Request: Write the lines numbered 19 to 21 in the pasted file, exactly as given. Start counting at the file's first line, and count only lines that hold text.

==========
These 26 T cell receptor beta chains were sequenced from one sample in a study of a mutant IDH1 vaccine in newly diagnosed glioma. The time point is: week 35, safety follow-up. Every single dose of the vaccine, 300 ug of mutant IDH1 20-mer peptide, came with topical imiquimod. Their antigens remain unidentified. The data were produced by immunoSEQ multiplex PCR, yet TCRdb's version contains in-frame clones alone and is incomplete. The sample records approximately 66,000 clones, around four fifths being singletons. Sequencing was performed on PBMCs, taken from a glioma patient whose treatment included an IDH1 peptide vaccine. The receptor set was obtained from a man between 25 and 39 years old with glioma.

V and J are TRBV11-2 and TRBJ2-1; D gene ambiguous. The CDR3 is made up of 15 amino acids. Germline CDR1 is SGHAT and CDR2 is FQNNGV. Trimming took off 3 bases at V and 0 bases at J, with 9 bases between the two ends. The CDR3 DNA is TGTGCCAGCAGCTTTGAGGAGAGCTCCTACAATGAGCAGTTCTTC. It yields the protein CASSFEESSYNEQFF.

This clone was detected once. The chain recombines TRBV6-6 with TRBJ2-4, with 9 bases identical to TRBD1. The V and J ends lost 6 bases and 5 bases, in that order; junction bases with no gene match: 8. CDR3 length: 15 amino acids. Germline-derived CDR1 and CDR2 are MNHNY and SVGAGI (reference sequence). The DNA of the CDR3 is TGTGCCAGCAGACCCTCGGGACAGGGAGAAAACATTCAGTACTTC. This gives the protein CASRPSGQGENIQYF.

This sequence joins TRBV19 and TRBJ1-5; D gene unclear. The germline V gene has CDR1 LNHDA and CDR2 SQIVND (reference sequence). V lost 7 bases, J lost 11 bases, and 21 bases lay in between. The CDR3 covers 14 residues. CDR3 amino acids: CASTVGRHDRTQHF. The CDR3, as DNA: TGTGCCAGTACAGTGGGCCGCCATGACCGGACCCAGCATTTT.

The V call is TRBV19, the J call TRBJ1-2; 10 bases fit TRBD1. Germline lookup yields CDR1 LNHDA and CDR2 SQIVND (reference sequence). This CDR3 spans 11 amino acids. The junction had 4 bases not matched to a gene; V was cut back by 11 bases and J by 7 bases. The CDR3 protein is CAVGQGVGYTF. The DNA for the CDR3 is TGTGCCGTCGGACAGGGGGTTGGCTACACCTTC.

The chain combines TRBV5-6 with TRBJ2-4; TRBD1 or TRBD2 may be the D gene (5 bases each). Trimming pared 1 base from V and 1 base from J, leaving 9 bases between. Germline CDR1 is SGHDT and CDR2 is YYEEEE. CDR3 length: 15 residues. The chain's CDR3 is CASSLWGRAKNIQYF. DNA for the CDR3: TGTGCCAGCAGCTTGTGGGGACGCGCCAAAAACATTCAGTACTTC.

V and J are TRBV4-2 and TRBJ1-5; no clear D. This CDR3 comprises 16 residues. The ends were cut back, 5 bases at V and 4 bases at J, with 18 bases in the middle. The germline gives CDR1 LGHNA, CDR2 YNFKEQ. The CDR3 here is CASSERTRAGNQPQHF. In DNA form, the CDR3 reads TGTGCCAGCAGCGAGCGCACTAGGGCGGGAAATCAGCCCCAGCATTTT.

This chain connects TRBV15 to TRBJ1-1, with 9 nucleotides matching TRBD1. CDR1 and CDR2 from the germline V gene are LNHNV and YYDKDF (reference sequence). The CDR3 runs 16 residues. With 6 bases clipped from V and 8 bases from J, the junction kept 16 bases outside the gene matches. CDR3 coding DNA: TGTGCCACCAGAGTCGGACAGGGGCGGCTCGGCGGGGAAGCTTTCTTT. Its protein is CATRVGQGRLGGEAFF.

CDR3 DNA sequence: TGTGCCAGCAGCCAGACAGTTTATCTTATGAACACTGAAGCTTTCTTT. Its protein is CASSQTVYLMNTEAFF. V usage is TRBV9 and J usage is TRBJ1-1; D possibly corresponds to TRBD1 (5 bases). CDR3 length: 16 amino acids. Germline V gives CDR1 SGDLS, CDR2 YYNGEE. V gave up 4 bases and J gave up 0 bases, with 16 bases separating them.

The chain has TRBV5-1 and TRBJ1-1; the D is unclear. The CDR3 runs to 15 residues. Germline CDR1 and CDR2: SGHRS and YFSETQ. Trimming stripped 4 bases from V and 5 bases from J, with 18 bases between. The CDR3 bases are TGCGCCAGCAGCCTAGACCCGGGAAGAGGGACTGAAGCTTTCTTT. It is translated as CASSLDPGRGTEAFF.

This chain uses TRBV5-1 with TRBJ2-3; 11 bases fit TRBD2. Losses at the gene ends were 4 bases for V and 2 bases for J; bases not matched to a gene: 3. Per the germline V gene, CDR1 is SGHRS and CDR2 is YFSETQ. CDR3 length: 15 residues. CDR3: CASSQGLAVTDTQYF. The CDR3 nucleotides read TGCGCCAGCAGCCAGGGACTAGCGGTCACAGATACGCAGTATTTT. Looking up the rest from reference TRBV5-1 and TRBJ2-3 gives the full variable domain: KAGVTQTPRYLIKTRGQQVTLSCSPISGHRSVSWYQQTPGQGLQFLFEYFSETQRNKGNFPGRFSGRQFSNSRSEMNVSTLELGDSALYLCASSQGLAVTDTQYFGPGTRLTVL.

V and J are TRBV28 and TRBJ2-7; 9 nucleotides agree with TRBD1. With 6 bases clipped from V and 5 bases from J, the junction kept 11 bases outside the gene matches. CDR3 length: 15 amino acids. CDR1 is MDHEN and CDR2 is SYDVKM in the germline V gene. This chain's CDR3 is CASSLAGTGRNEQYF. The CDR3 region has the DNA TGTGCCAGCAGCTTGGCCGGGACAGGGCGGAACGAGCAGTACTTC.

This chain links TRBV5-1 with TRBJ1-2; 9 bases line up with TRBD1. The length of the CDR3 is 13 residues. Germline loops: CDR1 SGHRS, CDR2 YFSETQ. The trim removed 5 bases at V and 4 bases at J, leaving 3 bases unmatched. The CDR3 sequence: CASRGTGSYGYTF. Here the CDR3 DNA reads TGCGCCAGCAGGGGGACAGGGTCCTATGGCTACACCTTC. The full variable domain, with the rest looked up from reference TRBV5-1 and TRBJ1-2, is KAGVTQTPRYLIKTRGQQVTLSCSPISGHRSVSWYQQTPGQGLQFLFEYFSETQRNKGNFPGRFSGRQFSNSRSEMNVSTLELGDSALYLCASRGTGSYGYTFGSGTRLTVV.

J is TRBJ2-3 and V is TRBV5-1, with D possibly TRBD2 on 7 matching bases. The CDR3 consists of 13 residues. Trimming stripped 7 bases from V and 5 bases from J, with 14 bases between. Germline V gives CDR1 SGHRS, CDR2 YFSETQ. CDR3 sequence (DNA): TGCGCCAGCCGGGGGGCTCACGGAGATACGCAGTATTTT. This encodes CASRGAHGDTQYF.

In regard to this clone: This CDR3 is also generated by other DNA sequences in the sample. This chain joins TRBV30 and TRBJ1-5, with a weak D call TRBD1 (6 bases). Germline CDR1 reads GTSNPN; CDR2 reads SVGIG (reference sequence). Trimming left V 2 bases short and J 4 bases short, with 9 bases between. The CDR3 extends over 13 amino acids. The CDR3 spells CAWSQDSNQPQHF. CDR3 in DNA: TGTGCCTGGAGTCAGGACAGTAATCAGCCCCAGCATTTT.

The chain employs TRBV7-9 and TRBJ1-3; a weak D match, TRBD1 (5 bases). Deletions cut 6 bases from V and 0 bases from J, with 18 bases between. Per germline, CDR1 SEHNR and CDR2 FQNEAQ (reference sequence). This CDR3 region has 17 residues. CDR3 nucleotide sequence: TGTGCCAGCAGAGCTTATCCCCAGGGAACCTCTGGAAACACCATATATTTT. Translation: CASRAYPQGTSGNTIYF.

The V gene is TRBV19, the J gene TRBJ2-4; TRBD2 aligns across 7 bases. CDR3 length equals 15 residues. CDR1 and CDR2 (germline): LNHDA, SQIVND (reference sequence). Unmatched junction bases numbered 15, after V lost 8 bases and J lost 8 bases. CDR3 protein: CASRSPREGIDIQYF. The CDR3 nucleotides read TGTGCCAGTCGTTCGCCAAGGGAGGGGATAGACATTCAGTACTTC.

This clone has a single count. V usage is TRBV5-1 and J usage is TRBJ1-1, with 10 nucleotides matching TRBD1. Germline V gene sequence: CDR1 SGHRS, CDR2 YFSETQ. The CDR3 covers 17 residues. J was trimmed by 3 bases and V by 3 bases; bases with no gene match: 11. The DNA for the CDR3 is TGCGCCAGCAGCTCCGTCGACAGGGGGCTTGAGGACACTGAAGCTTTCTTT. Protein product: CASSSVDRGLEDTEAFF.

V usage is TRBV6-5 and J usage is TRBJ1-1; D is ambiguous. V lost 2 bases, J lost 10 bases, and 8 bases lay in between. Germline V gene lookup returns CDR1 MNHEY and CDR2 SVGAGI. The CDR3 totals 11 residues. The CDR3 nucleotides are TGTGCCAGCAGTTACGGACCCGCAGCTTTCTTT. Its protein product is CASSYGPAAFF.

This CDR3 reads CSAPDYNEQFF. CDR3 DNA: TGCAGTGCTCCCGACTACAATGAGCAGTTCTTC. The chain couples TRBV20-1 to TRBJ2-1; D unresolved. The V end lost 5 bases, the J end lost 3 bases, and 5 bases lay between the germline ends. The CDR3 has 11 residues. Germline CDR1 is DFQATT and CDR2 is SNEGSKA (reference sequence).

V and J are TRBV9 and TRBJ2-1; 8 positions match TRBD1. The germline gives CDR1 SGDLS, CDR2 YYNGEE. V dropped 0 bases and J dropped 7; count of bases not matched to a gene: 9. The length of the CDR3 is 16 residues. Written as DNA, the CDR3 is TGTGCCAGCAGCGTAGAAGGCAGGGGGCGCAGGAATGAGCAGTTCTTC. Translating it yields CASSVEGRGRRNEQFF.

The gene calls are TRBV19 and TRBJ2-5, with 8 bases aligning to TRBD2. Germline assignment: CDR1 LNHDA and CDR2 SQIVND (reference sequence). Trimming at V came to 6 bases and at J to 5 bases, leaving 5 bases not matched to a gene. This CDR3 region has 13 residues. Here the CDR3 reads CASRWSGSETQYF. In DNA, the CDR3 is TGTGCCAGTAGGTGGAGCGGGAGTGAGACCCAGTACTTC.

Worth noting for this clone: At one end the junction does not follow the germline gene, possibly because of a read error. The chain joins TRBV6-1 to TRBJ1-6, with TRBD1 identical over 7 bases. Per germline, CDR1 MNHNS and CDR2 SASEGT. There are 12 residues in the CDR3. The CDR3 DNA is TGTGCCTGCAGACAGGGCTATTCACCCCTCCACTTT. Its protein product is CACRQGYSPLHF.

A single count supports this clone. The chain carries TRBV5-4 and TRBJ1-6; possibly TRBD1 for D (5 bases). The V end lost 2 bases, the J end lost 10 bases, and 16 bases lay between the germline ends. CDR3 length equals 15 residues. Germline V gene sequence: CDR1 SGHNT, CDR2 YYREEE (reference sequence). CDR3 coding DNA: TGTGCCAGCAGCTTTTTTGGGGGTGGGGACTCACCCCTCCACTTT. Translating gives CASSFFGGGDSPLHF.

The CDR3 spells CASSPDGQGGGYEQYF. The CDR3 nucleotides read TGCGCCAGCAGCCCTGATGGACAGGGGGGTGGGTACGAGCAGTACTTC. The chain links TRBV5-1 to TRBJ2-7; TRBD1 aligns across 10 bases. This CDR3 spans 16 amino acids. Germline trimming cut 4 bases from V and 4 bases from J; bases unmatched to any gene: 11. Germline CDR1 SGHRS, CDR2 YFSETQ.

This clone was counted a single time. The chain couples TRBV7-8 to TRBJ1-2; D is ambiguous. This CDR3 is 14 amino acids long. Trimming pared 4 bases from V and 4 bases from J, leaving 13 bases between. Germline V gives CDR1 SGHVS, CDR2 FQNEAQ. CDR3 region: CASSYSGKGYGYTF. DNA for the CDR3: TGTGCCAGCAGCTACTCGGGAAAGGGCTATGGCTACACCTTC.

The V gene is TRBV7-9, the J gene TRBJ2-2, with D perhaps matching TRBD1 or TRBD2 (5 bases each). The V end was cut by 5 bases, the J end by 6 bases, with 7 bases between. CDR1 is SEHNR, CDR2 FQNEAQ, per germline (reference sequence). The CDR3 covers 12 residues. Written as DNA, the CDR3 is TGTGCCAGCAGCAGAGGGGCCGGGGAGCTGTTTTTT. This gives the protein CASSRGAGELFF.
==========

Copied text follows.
V usage is TRBV6-5 and J usage is TRBJ1-1; D is ambiguous. V lost 2 bases, J lost 10 bases, and 8 bases lay in between. Germline V gene lookup returns CDR1 MNHEY and CDR2 SVGAGI. The CDR3 totals 11 residues. The CDR3 nucleotides are TGTGCCAGCAGTTACGGACCCGCAGCTTTCTTT. Its protein product is CASSYGPAAFF.

This CDR3 reads CSAPDYNEQFF. CDR3 DNA: TGCAGTGCTCCCGACTACAATGAGCAGTTCTTC. The chain couples TRBV20-1 to TRBJ2-1; D unresolved. The V end lost 5 bases, the J end lost 3 bases, and 5 bases lay between the germline ends. The CDR3 has 11 residues. Germline CDR1 is DFQATT and CDR2 is SNEGSKA (reference sequence).

V and J are TRBV9 and TRBJ2-1; 8 positions match TRBD1. The germline gives CDR1 SGDLS, CDR2 YYNGEE. V dropped 0 bases and J dropped 7; count of bases not matched to a gene: 9. The length of the CDR3 is 16 residues. Written as DNA, the CDR3 is TGTGCCAGCAGCGTAGAAGGCAGGGGGCGCAGGAATGAGCAGTTCTTC. Translating it yields CASSVEGRGRRNEQFF.